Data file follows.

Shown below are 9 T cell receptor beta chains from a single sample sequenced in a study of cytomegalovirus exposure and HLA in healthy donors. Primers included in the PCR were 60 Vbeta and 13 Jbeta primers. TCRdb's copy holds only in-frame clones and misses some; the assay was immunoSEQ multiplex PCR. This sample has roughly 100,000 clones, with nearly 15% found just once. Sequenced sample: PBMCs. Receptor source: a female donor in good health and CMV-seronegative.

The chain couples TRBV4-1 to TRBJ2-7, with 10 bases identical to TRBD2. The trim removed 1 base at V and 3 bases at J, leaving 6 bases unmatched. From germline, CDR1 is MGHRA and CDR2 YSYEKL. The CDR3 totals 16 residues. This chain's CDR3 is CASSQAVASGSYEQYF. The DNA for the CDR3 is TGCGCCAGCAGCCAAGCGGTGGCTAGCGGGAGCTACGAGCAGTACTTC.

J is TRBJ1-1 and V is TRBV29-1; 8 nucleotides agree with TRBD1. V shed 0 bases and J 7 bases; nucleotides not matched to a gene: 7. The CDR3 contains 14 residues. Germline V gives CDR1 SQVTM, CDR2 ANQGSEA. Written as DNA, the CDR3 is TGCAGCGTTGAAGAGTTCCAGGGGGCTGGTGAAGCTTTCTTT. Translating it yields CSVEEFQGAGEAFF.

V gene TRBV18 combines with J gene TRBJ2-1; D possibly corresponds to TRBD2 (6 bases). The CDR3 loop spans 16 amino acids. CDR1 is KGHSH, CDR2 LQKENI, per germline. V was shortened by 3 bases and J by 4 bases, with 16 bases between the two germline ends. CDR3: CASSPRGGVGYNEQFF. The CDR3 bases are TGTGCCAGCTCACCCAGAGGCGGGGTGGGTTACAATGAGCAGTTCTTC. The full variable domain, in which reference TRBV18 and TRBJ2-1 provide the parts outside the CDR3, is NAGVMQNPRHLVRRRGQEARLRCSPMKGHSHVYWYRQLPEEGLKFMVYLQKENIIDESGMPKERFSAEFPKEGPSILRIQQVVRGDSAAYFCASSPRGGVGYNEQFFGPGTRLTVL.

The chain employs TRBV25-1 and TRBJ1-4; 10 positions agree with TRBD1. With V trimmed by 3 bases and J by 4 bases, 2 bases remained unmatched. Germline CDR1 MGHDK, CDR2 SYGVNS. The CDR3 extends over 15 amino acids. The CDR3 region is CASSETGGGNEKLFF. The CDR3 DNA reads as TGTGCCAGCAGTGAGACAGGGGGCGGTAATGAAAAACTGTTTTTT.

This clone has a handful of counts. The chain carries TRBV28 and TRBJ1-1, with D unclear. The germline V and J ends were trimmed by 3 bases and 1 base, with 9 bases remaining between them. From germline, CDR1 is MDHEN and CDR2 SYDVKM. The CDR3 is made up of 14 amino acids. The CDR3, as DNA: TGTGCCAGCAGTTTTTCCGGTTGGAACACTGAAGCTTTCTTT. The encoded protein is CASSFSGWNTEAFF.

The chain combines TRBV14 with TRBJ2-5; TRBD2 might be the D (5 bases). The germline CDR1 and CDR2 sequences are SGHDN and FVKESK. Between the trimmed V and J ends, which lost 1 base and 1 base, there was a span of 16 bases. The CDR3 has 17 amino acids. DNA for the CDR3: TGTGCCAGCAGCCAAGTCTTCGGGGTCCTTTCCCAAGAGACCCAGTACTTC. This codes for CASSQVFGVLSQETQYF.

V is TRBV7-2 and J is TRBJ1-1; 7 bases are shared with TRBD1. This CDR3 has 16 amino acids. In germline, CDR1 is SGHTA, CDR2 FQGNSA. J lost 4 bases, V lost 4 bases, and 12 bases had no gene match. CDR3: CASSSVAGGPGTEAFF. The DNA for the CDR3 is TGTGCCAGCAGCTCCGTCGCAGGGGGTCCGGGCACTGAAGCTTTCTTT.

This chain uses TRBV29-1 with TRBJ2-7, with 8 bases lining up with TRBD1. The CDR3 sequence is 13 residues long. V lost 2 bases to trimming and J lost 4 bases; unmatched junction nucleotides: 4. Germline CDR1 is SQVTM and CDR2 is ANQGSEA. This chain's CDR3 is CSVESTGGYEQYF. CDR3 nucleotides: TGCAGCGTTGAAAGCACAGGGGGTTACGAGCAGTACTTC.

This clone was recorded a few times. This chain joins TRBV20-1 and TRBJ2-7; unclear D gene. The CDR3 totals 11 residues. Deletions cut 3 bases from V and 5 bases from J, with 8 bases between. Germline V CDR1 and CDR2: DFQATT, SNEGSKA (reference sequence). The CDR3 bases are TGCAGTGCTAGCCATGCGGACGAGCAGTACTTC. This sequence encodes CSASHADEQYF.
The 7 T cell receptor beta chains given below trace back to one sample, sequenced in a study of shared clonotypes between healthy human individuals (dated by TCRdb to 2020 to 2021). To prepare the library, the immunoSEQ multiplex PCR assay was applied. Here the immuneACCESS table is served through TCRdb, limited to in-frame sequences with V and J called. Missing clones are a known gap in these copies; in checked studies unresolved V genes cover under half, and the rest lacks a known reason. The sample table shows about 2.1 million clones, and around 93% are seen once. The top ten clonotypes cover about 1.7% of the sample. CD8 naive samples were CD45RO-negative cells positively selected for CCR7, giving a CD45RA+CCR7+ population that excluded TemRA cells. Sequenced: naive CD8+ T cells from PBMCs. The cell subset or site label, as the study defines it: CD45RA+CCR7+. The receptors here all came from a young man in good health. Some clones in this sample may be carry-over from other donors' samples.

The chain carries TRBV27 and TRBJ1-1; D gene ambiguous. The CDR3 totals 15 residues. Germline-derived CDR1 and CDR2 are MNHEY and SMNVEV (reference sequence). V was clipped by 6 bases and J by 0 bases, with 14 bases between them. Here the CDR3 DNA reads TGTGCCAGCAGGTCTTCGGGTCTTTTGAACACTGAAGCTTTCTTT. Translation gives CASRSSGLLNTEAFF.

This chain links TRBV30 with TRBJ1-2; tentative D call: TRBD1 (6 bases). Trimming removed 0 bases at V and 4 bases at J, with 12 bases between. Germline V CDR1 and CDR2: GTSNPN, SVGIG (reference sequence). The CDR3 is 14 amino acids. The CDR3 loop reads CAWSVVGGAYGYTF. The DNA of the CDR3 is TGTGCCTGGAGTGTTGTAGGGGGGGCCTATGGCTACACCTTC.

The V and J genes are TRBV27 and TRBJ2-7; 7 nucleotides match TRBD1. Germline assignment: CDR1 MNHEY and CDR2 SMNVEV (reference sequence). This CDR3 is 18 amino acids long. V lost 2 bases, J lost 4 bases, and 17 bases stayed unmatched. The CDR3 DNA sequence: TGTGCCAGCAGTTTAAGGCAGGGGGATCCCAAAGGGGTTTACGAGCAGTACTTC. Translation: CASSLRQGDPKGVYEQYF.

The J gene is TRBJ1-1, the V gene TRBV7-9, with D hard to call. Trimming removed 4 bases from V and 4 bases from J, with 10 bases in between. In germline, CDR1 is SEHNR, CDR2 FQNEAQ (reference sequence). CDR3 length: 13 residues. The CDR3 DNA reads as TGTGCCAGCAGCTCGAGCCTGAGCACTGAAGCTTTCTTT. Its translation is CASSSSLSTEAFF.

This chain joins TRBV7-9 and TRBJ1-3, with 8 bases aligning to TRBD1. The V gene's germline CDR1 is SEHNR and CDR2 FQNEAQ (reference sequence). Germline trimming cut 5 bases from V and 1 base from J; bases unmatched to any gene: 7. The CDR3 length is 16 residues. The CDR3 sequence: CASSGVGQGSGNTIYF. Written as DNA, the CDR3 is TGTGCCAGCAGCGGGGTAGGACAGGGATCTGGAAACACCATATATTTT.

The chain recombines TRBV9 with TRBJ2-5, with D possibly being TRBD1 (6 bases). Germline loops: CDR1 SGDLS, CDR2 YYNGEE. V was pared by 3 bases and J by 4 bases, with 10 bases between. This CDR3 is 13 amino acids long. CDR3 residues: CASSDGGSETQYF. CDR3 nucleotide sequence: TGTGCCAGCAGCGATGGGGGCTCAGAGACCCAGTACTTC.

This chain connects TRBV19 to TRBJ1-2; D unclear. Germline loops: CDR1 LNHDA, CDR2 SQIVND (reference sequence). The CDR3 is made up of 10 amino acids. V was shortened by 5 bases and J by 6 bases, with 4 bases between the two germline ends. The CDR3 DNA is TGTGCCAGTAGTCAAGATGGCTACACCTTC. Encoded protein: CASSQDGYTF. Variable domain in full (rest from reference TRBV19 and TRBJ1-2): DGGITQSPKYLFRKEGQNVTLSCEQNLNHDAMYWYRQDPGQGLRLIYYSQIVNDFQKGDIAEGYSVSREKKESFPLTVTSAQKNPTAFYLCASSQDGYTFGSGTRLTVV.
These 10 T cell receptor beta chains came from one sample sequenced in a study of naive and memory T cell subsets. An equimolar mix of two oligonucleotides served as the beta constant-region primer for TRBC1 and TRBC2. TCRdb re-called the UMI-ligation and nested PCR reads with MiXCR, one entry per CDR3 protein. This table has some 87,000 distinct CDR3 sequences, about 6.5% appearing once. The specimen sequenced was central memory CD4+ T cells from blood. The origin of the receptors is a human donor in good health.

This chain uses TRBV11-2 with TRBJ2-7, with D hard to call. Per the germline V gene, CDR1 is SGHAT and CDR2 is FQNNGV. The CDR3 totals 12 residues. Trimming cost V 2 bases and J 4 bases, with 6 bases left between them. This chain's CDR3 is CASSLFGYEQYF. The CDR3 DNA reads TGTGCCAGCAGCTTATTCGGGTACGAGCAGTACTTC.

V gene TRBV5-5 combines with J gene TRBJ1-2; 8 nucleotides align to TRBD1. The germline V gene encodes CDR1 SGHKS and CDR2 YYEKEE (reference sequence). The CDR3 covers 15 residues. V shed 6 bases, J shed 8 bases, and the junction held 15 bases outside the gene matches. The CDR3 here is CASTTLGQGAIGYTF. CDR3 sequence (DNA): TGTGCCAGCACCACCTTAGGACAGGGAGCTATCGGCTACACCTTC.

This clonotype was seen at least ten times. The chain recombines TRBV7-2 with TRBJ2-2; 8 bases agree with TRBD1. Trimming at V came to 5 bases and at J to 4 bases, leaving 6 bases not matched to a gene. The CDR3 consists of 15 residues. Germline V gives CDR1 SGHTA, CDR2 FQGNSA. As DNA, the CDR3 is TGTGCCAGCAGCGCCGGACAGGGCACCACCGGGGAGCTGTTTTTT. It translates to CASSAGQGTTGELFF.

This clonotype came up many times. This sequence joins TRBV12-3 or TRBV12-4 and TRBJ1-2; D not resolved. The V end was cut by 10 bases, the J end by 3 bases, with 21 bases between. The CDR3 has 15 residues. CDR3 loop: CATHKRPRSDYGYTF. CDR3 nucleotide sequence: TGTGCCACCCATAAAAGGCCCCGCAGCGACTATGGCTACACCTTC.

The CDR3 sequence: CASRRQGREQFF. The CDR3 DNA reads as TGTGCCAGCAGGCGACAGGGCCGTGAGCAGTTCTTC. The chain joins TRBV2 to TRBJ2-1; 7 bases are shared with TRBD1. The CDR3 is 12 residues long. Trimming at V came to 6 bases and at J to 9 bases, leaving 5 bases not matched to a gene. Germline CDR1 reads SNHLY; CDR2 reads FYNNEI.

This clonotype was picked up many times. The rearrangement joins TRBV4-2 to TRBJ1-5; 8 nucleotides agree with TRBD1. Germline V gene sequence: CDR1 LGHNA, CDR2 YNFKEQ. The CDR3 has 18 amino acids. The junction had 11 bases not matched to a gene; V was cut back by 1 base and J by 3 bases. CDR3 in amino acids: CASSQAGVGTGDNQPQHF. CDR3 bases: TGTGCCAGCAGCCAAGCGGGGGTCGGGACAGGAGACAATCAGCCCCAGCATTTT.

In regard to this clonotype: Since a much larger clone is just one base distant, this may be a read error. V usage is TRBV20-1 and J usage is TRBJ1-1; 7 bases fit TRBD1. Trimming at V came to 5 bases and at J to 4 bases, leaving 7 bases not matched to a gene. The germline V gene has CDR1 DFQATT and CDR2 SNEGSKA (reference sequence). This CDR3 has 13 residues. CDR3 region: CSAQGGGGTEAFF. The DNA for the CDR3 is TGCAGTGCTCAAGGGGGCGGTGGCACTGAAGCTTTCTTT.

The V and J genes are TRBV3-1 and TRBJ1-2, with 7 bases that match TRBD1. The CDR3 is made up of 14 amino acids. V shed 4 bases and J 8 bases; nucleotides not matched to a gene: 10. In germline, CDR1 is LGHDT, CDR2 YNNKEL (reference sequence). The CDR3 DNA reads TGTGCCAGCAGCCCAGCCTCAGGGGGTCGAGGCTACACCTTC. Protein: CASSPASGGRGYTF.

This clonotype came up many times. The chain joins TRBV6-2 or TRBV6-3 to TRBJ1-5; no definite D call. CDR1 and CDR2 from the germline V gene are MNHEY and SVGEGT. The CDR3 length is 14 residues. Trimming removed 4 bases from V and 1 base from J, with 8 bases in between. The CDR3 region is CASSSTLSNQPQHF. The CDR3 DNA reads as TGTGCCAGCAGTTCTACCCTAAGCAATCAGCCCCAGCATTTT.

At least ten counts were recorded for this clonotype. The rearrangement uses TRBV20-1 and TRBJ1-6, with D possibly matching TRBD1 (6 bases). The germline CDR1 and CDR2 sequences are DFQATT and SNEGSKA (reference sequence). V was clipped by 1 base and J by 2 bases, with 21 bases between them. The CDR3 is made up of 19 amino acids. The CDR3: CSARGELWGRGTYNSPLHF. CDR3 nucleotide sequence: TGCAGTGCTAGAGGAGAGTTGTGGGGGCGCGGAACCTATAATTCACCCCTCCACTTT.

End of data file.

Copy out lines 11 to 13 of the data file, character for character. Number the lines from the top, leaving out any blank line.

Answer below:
The 7 T cell receptor beta chains given below trace back to one sample, sequenced in a study of shared clonotypes between healthy human individuals (dated by TCRdb to 2020 to 2021). To prepare the library, the immunoSEQ multiplex PCR assay was applied. Here the immuneACCESS table is served through TCRdb, limited to in-frame sequences with V and J called. Missing clones are a known gap in these copies; in checked studies unresolved V genes cover under half, and the rest lacks a known reason. The sample table shows about 2.1 million clones, and around 93% are seen once. The top ten clonotypes cover about 1.7% of the sample. CD8 naive samples were CD45RO-negative cells positively selected for CCR7, giving a CD45RA+CCR7+ population that excluded TemRA cells. Sequenced: naive CD8+ T cells from PBMCs. The cell subset or site label, as the study defines it: CD45RA+CCR7+. The receptors here all came from a young man in good health. Some clones in this sample may be carry-over from other donors' samples.

The chain carries TRBV27 and TRBJ1-1; D gene ambiguous. The CDR3 totals 15 residues. Germline-derived CDR1 and CDR2 are MNHEY and SMNVEV (reference sequence). V was clipped by 6 bases and J by 0 bases, with 14 bases between them. Here the CDR3 DNA reads TGTGCCAGCAGGTCTTCGGGTCTTTTGAACACTGAAGCTTTCTTT. Translation gives CASRSSGLLNTEAFF.

This chain links TRBV30 with TRBJ1-2; tentative D call: TRBD1 (6 bases). Trimming removed 0 bases at V and 4 bases at J, with 12 bases between. Germline V CDR1 and CDR2: GTSNPN, SVGIG (reference sequence). The CDR3 is 14 amino acids. The CDR3 loop reads CAWSVVGGAYGYTF. The DNA of the CDR3 is TGTGCCTGGAGTGTTGTAGGGGGGGCCTATGGCTACACCTTC.